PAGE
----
And yes, I realize that it is the recreation of older generations to deplore the younger ones. But honestly, people: today's students are DIFFERENT. Not better, not worse – just DIFFERENT. 

That doesn't mean you have to enjoy teaching them, and if you don't, then finding a new career is a good idea. But people, stop putting so much energy into bemoaning the inevitable, and figure out how to work with reality instead.

So that’s that. Wow.

A little over a year ago, I wrote this slightly melodramatic post about the end of an era: my time as a college teacher. Of course, I spoke too soon, because I then got hired for my current gig and taught for another year. But I think it's pretty safe this time round to say that today I taught my last class – if not forever, at least for quite a while.

Thankfully, my afternoon group were as good-natured and engaged as they've been throughout the term, so my teaching career ended, if not with a bang, at least in a pleasant fashion (especially nice because before my earlier class I had to have a raging fight with a student about hir grade. No, I cannot overlook the fact that you did not take 40% of the quizzes and did not attend 30% of the classes just because you're confident that you met the goals of the course as stated in the syllabus).  Well, I shouldn't say my teaching career has ended, because I have to grade a bunch of papers, write an exam, and then grade the exams, but the next time I attend class, it will be as a student.

I'm not quite sure how I feel about this.

I have a lovely former colleague who has expressed regret that I'm going to law school, because she thinks it's a waste of a great teacher. It's terribly sweet of her to say so (and she has actually seen me teach quite a bit, so at least can claim to have evidence of my greatness, although I still think she's just being nice), but I don't really agree; my opinion of my teaching has declined quite a bit in the last four years. When I worked at Rural Utopia I thought I was a pretty decent teacher (though I have never thought that I didn't have plenty to learn or plenty of room for improvement), perhaps because my teaching worked well there. Former College shook my confidence in my teaching ability, because according to any number of people, my teaching didn't work well there, and though I think I tried to improve and adjust – and might have done so successfully, given a bit more time – I didn't figure it out in time (though honestly? I'm not sure I'd have have felt truly comfortable teaching there). I think my current gig has split the difference; I've done fine here – not brilliantly, but fine.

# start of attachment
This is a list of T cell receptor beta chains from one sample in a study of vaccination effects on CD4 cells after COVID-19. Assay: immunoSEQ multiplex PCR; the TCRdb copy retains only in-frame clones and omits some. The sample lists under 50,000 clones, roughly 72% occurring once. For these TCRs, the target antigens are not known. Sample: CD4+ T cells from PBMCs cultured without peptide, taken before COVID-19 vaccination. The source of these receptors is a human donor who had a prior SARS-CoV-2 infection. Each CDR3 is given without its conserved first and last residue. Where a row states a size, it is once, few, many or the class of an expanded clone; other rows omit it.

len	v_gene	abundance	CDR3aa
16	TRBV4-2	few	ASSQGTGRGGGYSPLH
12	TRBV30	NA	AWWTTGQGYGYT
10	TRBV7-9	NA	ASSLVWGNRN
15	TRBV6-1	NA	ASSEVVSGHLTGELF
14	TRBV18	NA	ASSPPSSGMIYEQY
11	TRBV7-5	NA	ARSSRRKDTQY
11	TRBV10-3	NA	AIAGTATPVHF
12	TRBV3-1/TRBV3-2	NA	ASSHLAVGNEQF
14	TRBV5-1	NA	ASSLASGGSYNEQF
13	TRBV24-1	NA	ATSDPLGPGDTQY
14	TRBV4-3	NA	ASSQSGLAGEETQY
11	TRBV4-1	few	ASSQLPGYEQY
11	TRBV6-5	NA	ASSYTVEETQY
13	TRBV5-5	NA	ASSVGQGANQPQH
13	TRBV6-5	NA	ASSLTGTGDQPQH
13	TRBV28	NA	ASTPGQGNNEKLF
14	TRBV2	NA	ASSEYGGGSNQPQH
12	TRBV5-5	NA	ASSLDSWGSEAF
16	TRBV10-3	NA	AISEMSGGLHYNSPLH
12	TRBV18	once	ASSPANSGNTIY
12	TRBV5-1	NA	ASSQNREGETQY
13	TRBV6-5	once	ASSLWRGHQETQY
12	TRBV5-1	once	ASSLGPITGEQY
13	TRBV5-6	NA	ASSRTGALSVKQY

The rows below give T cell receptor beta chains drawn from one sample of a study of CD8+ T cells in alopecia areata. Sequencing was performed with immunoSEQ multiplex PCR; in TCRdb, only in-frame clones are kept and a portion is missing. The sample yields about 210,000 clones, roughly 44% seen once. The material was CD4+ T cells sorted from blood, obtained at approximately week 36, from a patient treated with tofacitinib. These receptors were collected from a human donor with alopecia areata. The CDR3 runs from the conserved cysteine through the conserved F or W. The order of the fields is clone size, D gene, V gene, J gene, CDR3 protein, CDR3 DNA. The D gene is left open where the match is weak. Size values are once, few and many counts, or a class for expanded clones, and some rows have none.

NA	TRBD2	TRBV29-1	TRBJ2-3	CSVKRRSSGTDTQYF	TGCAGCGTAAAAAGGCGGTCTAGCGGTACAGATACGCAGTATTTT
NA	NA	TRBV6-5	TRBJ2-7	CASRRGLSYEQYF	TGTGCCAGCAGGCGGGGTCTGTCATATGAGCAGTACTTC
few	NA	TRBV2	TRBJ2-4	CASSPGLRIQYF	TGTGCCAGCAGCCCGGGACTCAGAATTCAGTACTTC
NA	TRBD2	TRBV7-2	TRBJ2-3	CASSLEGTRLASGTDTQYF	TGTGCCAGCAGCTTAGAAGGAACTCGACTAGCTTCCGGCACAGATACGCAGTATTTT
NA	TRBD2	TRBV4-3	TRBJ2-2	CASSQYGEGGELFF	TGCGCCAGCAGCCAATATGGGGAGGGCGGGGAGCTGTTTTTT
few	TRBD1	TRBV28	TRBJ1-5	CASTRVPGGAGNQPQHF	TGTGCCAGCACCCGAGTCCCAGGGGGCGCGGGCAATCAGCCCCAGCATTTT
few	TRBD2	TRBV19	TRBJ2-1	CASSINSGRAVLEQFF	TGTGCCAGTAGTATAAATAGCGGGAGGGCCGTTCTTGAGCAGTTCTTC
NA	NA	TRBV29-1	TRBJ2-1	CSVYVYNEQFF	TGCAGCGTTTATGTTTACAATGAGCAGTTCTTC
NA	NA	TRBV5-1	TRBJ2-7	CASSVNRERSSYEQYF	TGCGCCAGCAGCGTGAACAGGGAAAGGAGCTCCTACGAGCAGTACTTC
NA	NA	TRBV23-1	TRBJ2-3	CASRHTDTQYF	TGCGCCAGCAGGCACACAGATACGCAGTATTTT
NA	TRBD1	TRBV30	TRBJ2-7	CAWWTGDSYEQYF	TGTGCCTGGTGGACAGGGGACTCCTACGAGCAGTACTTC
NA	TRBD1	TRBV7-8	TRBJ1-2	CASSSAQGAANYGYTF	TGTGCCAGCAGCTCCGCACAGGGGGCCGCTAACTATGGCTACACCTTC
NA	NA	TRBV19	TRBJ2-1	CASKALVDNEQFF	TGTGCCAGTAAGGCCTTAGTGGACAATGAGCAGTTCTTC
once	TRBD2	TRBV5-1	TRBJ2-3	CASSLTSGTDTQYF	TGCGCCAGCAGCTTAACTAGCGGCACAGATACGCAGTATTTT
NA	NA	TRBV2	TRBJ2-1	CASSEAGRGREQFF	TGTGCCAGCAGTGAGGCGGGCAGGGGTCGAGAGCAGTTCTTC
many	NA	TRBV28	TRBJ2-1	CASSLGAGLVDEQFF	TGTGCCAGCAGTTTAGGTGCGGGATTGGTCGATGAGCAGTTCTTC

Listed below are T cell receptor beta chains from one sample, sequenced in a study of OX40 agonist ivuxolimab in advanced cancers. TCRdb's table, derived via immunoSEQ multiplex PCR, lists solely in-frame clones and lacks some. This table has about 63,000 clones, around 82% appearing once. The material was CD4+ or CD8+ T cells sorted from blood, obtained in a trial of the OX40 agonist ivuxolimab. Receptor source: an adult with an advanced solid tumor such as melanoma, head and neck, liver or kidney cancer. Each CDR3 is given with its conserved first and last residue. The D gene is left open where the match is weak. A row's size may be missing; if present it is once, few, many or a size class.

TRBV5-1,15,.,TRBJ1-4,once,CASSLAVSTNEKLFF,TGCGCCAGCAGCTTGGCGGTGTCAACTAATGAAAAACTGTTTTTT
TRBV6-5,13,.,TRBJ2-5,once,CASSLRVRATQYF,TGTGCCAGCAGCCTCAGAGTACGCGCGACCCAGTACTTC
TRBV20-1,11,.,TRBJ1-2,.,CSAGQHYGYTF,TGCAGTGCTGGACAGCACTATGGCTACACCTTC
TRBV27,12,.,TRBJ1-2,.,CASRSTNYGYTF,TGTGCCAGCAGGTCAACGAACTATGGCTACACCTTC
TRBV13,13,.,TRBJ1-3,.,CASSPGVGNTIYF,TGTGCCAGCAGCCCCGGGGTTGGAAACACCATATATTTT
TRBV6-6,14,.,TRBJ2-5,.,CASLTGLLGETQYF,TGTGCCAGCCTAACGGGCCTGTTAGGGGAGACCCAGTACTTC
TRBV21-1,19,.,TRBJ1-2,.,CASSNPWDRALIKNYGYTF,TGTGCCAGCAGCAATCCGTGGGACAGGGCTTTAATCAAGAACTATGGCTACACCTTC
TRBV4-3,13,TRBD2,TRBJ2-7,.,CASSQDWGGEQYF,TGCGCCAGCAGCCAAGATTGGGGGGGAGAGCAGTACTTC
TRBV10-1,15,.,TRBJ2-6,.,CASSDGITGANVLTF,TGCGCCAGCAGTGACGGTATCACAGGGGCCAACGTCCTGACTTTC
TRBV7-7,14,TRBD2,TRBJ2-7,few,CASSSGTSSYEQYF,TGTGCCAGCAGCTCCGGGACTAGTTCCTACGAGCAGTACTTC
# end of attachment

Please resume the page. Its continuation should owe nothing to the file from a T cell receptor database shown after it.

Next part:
On the one hand, being a good teacher used to be a significant part of my identity, and it feels a little sad to let that go, for good. On the other hand, something useful I've learned from all this is (as corny as it sounds) that I can't rely on external approval for my sense of self-worth. People (faculty and students) at Rural Utopia thought I was a spiffy teacher. People at Former College did not. But I didn't change; I didn't decide to transform myself on landing in Former College City; I was still me, and still the same teacher. Sure, a better teacher than I would have adjusted better to Former College than I did, but it's a little bit like responding to reader's reviews: some readers love an essay and some readers hate it, and you can't control their reactions. You can always revise and improve an essay – and sometimes the friendly readers don't push you hard enough to improve it – but there are some readers you're never going to satisfy, and at the end of the day, you have to do with the essay what you feel is right. You have to decide what you think works and what doesn't, and think about why you've done what you've done, and ultimately the only one you need to satisfy is you. Teaching is the same. Which is not to say that I don't still crave praise – I do – or that this means you don't have to pay attention to what others say – you do. But if you judge yourself by what others think of you, you're building your house on sand. (Okay, can I add any MORE cliches to this paragraph??) (And can I ask you remind me of this brilliant conclusion when I get my first semester grades next year?)